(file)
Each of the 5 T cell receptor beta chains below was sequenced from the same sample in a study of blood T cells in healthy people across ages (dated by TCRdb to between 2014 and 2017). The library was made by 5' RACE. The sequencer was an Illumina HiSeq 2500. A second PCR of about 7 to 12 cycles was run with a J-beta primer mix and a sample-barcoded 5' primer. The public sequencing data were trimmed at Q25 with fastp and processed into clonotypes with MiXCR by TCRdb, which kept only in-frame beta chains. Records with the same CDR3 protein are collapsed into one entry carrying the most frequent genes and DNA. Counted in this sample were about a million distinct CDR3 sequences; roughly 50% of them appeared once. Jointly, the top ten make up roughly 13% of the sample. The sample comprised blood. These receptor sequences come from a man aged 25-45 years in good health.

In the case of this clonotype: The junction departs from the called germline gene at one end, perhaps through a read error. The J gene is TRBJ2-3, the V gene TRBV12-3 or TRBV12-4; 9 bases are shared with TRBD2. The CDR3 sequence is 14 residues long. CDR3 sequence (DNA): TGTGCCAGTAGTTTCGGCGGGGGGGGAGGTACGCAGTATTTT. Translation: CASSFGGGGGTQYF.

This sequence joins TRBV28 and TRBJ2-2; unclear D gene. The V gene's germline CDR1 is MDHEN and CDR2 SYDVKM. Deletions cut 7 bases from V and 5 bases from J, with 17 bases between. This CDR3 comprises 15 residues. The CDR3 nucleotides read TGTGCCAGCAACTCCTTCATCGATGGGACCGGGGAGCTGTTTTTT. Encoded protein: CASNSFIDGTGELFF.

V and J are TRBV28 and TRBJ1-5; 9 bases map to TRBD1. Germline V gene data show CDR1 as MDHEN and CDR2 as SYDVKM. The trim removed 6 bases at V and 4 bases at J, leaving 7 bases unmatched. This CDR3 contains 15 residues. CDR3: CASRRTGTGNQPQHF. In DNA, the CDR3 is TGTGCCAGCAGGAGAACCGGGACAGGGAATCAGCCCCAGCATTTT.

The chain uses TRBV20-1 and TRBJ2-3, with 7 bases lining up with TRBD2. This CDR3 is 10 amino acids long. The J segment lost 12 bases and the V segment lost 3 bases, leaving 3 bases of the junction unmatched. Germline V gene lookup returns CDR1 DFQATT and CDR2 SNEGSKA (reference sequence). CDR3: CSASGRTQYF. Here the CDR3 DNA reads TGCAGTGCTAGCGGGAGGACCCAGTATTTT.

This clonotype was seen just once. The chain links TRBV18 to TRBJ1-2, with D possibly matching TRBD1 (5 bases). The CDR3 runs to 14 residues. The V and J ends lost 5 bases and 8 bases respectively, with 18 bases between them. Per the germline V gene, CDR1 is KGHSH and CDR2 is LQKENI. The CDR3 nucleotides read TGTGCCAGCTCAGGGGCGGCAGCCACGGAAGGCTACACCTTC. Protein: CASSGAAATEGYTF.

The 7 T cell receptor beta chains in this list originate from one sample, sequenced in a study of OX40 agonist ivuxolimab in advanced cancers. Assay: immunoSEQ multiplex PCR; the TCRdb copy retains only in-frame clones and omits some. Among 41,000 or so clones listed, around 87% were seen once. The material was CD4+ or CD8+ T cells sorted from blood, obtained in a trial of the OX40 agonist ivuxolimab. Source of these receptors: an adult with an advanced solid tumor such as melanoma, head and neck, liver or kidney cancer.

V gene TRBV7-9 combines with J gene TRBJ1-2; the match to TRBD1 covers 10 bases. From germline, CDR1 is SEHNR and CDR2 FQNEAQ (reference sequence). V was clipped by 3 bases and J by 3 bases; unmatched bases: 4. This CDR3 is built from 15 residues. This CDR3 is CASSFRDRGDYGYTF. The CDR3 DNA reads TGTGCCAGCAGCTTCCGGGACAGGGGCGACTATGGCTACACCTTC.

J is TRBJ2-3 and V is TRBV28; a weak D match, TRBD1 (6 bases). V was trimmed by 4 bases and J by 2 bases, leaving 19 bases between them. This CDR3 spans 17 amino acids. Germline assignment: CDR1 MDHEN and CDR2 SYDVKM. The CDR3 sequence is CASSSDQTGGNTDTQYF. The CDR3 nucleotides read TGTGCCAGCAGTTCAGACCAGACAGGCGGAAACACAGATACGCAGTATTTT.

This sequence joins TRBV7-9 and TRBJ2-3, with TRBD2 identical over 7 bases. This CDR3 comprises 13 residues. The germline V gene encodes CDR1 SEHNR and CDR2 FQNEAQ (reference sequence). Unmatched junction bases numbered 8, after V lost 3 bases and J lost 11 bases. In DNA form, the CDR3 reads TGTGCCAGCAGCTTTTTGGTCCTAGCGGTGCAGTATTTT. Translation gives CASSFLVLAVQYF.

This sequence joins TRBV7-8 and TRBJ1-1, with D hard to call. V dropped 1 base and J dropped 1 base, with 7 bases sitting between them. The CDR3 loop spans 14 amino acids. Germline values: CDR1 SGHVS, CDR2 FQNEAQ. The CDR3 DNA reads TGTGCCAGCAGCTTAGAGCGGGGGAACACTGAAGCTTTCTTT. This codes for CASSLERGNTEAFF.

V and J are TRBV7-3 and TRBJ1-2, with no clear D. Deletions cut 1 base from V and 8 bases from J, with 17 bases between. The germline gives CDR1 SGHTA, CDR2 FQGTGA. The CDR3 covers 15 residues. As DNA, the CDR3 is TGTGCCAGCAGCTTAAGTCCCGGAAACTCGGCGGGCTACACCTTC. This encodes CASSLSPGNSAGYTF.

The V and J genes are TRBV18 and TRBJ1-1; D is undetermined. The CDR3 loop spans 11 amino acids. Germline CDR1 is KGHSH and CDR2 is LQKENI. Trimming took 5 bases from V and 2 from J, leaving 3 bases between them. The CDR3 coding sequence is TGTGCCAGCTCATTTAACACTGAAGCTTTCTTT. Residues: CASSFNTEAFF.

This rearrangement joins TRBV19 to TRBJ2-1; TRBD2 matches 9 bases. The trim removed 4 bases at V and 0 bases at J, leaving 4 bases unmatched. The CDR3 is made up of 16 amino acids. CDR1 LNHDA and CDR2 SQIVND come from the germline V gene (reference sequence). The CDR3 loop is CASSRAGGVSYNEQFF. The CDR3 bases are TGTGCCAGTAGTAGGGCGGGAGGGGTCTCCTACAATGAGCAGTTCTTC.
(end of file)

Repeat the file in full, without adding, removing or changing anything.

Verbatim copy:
Each of the 5 T cell receptor beta chains below was sequenced from the same sample in a study of blood T cells in healthy people across ages (dated by TCRdb to between 2014 and 2017). The library was made by 5' RACE. The sequencer was an Illumina HiSeq 2500. A second PCR of about 7 to 12 cycles was run with a J-beta primer mix and a sample-barcoded 5' primer. The public sequencing data were trimmed at Q25 with fastp and processed into clonotypes with MiXCR by TCRdb, which kept only in-frame beta chains. Records with the same CDR3 protein are collapsed into one entry carrying the most frequent genes and DNA. Counted in this sample were about a million distinct CDR3 sequences; roughly 50% of them appeared once. Jointly, the top ten make up roughly 13% of the sample. The sample comprised blood. These receptor sequences come from a man aged 25-45 years in good health.

In the case of this clonotype: The junction departs from the called germline gene at one end, perhaps through a read error. The J gene is TRBJ2-3, the V gene TRBV12-3 or TRBV12-4; 9 bases are shared with TRBD2. The CDR3 sequence is 14 residues long. CDR3 sequence (DNA): TGTGCCAGTAGTTTCGGCGGGGGGGGAGGTACGCAGTATTTT. Translation: CASSFGGGGGTQYF.

This sequence joins TRBV28 and TRBJ2-2; unclear D gene. The V gene's germline CDR1 is MDHEN and CDR2 SYDVKM. Deletions cut 7 bases from V and 5 bases from J, with 17 bases between. This CDR3 comprises 15 residues. The CDR3 nucleotides read TGTGCCAGCAACTCCTTCATCGATGGGACCGGGGAGCTGTTTTTT. Encoded protein: CASNSFIDGTGELFF.

V and J are TRBV28 and TRBJ1-5; 9 bases map to TRBD1. Germline V gene data show CDR1 as MDHEN and CDR2 as SYDVKM. The trim removed 6 bases at V and 4 bases at J, leaving 7 bases unmatched. This CDR3 contains 15 residues. CDR3: CASRRTGTGNQPQHF. In DNA, the CDR3 is TGTGCCAGCAGGAGAACCGGGACAGGGAATCAGCCCCAGCATTTT.

The chain uses TRBV20-1 and TRBJ2-3, with 7 bases lining up with TRBD2. This CDR3 is 10 amino acids long. The J segment lost 12 bases and the V segment lost 3 bases, leaving 3 bases of the junction unmatched. Germline V gene lookup returns CDR1 DFQATT and CDR2 SNEGSKA (reference sequence). CDR3: CSASGRTQYF. Here the CDR3 DNA reads TGCAGTGCTAGCGGGAGGACCCAGTATTTT.

This clonotype was seen just once. The chain links TRBV18 to TRBJ1-2, with D possibly matching TRBD1 (5 bases). The CDR3 runs to 14 residues. The V and J ends lost 5 bases and 8 bases respectively, with 18 bases between them. Per the germline V gene, CDR1 is KGHSH and CDR2 is LQKENI. The CDR3 nucleotides read TGTGCCAGCTCAGGGGCGGCAGCCACGGAAGGCTACACCTTC. Protein: CASSGAAATEGYTF.

The 7 T cell receptor beta chains in this list originate from one sample, sequenced in a study of OX40 agonist ivuxolimab in advanced cancers. Assay: immunoSEQ multiplex PCR; the TCRdb copy retains only in-frame clones and omits some. Among 41,000 or so clones listed, around 87% were seen once. The material was CD4+ or CD8+ T cells sorted from blood, obtained in a trial of the OX40 agonist ivuxolimab. Source of these receptors: an adult with an advanced solid tumor such as melanoma, head and neck, liver or kidney cancer.

V gene TRBV7-9 combines with J gene TRBJ1-2; the match to TRBD1 covers 10 bases. From germline, CDR1 is SEHNR and CDR2 FQNEAQ (reference sequence). V was clipped by 3 bases and J by 3 bases; unmatched bases: 4. This CDR3 is built from 15 residues. This CDR3 is CASSFRDRGDYGYTF. The CDR3 DNA reads TGTGCCAGCAGCTTCCGGGACAGGGGCGACTATGGCTACACCTTC.

J is TRBJ2-3 and V is TRBV28; a weak D match, TRBD1 (6 bases). V was trimmed by 4 bases and J by 2 bases, leaving 19 bases between them. This CDR3 spans 17 amino acids. Germline assignment: CDR1 MDHEN and CDR2 SYDVKM. The CDR3 sequence is CASSSDQTGGNTDTQYF. The CDR3 nucleotides read TGTGCCAGCAGTTCAGACCAGACAGGCGGAAACACAGATACGCAGTATTTT.

This sequence joins TRBV7-9 and TRBJ2-3, with TRBD2 identical over 7 bases. This CDR3 comprises 13 residues. The germline V gene encodes CDR1 SEHNR and CDR2 FQNEAQ (reference sequence). Unmatched junction bases numbered 8, after V lost 3 bases and J lost 11 bases. In DNA form, the CDR3 reads TGTGCCAGCAGCTTTTTGGTCCTAGCGGTGCAGTATTTT. Translation gives CASSFLVLAVQYF.

This sequence joins TRBV7-8 and TRBJ1-1, with D hard to call. V dropped 1 base and J dropped 1 base, with 7 bases sitting between them. The CDR3 loop spans 14 amino acids. Germline values: CDR1 SGHVS, CDR2 FQNEAQ. The CDR3 DNA reads TGTGCCAGCAGCTTAGAGCGGGGGAACACTGAAGCTTTCTTT. This codes for CASSLERGNTEAFF.

V and J are TRBV7-3 and TRBJ1-2, with no clear D. Deletions cut 1 base from V and 8 bases from J, with 17 bases between. The germline gives CDR1 SGHTA, CDR2 FQGTGA. The CDR3 covers 15 residues. As DNA, the CDR3 is TGTGCCAGCAGCTTAAGTCCCGGAAACTCGGCGGGCTACACCTTC. This encodes CASSLSPGNSAGYTF.

The V and J genes are TRBV18 and TRBJ1-1; D is undetermined. The CDR3 loop spans 11 amino acids. Germline CDR1 is KGHSH and CDR2 is LQKENI. Trimming took 5 bases from V and 2 from J, leaving 3 bases between them. The CDR3 coding sequence is TGTGCCAGCTCATTTAACACTGAAGCTTTCTTT. Residues: CASSFNTEAFF.

This rearrangement joins TRBV19 to TRBJ2-1; TRBD2 matches 9 bases. The trim removed 4 bases at V and 0 bases at J, leaving 4 bases unmatched. The CDR3 is made up of 16 amino acids. CDR1 LNHDA and CDR2 SQIVND come from the germline V gene (reference sequence). The CDR3 loop is CASSRAGGVSYNEQFF. The CDR3 bases are TGTGCCAGTAGTAGGGCGGGAGGGGTCTCCTACAATGAGCAGTTCTTC.